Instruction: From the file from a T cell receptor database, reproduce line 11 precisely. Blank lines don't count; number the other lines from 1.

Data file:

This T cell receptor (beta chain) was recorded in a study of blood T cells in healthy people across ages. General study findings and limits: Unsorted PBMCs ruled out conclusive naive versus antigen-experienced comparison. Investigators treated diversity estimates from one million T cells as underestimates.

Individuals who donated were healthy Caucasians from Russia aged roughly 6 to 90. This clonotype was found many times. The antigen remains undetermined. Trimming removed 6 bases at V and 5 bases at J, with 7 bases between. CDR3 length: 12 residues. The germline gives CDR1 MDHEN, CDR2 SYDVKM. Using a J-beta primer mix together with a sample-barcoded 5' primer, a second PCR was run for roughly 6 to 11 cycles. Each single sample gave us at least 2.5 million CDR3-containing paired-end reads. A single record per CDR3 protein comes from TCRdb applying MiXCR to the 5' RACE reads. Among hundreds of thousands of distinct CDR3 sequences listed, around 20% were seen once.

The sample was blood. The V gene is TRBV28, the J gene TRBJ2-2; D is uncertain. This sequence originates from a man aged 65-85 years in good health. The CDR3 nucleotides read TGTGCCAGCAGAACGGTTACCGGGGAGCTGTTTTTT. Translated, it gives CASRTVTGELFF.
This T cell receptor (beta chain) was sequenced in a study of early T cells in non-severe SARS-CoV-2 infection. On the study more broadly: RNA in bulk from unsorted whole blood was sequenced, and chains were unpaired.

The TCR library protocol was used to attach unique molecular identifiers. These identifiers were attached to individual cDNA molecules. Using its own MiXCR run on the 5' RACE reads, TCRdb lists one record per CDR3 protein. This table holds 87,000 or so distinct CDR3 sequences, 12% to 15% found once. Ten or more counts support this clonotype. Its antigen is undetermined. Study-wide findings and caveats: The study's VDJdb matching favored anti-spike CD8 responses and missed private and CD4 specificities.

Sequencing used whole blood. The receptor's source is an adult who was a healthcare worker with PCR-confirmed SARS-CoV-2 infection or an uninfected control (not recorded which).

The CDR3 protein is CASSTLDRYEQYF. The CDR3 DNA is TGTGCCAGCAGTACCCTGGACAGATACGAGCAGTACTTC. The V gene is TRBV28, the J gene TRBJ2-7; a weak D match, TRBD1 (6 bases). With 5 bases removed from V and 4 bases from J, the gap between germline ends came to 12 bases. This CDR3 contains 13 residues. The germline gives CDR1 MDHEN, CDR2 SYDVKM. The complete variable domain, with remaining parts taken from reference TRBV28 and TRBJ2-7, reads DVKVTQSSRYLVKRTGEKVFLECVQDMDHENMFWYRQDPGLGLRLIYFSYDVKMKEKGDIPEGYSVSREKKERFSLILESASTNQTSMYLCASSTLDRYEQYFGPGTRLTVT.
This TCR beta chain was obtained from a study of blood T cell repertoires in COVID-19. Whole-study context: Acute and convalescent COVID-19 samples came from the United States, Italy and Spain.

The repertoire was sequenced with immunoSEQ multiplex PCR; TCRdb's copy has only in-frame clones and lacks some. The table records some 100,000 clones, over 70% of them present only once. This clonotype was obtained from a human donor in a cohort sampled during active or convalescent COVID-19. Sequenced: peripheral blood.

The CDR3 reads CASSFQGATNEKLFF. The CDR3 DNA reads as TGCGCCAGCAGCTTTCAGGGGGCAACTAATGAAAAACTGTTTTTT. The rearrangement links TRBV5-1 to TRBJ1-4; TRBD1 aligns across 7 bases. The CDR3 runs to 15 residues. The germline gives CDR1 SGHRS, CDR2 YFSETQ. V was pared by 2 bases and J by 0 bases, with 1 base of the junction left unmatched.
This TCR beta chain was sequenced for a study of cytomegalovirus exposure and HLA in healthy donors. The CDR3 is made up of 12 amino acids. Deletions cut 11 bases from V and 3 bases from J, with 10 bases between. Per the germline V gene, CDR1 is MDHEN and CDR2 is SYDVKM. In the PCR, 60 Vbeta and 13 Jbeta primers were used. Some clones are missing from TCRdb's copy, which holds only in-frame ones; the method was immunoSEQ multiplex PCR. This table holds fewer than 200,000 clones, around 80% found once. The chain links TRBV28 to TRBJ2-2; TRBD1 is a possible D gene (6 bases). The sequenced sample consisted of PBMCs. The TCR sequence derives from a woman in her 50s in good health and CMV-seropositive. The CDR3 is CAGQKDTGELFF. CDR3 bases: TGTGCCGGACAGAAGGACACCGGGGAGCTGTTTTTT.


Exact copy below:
This TCR beta chain was sequenced for a study of cytomegalovirus exposure and HLA in healthy donors. The CDR3 is made up of 12 amino acids. Deletions cut 11 bases from V and 3 bases from J, with 10 bases between. Per the germline V gene, CDR1 is MDHEN and CDR2 is SYDVKM. In the PCR, 60 Vbeta and 13 Jbeta primers were used. Some clones are missing from TCRdb's copy, which holds only in-frame ones; the method was immunoSEQ multiplex PCR. This table holds fewer than 200,000 clones, around 80% found once. The chain links TRBV28 to TRBJ2-2; TRBD1 is a possible D gene (6 bases). The sequenced sample consisted of PBMCs. The TCR sequence derives from a woman in her 50s in good health and CMV-seropositive. The CDR3 is CAGQKDTGELFF. CDR3 bases: TGTGCCGGACAGAAGGACACCGGGGAGCTGTTTTTT.